Despite a widespread recognition in the mainstream entrepreneurship literature that many legitimate entrepreneurs do not pursue purely profit-driven commercial goals, the small but burgeoning literature on entrepreneurship in the informal economy has assumed entrepreneurs operating wholly or partially on an off-the-books basis are commercial rather than social entrepreneurs. To evaluate critically this assumption, evidence is reported from a survey involving face-to-face interviews with 70 informal entrepreneurs located in deprived and affluent urban and rural English localities. The finding is that informal entrepreneurs range from those pursuing purely commercial ends through to purely social entrepreneurs pursuing solely social logics, with the majority situated somewhere in-between combining both commercial and social objectives. The outcome is a call to recognize that not all informal entrepreneurs are purely commercial entrepreneurs and that the commercial versus social entrepreneurship dichotomy will need to be transcended if the multifarious goals underpinning informal entrepreneurship are to be better understood.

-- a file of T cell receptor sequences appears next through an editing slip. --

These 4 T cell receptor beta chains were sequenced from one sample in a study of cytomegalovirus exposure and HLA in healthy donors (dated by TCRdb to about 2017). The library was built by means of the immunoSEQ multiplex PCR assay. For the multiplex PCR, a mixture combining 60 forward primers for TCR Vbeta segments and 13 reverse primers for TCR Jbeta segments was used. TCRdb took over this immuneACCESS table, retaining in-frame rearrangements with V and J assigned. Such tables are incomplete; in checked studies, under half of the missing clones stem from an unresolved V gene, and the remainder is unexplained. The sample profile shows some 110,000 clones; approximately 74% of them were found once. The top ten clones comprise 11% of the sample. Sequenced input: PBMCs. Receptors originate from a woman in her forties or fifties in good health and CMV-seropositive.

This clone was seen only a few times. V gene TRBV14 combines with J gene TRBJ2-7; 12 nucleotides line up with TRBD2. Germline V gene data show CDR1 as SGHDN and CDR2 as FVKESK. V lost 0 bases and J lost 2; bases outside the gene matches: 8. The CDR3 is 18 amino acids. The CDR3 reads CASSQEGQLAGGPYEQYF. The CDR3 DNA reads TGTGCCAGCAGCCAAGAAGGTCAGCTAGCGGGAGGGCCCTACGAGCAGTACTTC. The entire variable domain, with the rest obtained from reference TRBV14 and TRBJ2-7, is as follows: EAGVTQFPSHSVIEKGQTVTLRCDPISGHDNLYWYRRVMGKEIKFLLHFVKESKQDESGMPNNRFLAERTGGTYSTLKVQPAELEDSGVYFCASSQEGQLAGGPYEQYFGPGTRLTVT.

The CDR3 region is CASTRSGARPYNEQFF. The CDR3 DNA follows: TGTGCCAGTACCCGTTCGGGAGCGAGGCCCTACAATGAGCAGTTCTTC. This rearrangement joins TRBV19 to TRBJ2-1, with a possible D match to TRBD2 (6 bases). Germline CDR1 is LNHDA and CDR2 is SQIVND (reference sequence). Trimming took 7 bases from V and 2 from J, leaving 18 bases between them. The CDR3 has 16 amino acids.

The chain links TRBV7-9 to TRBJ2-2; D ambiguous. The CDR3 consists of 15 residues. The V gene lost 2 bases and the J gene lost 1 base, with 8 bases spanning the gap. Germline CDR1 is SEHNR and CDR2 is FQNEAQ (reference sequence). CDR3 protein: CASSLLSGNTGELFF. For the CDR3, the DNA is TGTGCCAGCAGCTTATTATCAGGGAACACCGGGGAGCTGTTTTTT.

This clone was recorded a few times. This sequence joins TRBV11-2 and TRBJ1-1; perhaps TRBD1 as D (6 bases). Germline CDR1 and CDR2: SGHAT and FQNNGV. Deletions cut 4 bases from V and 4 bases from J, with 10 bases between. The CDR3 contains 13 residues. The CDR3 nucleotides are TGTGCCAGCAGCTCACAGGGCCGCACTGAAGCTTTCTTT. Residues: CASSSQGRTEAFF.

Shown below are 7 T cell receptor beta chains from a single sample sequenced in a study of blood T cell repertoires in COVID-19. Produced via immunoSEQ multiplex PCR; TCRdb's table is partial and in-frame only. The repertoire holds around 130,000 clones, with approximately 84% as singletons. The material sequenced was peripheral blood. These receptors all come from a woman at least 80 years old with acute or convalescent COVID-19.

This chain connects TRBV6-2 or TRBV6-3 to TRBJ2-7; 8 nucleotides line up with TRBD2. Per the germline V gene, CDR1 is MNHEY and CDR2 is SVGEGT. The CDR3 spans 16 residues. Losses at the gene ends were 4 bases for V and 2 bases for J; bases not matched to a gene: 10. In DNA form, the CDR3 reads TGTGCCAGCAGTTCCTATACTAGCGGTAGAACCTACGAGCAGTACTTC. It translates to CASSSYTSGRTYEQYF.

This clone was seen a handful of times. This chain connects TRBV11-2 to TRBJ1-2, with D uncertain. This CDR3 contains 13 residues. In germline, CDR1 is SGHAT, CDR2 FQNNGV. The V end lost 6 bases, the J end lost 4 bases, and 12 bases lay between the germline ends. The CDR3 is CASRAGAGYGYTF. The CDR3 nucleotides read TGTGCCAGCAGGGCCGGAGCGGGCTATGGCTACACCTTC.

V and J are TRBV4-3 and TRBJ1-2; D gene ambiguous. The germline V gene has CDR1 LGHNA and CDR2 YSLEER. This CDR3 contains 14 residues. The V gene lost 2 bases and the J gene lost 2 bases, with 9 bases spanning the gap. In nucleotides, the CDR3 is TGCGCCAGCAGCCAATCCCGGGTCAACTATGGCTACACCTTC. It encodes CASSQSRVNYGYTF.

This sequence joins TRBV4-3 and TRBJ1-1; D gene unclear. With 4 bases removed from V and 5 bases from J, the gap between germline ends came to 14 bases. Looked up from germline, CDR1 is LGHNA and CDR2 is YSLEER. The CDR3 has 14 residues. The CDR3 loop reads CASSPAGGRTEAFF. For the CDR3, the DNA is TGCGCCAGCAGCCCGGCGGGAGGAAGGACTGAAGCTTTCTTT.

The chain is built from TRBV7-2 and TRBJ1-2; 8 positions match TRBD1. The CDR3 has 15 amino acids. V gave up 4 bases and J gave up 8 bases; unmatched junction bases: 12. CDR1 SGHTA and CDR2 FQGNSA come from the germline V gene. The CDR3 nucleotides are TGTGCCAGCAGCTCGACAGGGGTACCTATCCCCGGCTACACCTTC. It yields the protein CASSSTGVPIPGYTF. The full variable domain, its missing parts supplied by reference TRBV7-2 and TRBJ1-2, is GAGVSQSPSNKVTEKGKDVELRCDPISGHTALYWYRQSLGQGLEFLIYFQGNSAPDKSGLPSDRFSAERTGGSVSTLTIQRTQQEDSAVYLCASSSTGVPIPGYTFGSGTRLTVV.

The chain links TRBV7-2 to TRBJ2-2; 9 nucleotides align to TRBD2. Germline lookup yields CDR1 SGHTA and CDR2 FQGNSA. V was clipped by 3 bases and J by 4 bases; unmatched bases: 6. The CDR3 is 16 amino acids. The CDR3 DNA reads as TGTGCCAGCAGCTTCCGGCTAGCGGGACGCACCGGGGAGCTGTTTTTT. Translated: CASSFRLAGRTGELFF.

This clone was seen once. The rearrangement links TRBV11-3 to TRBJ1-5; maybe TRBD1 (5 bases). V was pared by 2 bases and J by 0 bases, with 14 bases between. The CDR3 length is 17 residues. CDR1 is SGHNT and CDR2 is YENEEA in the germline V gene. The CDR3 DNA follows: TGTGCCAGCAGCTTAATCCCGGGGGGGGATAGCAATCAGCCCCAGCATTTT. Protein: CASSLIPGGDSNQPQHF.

Tags: commercial versus social entrepreneurship, social entrepreneurship dichotomy, purely commercial, informal entrepreneurs, social entrepreneurs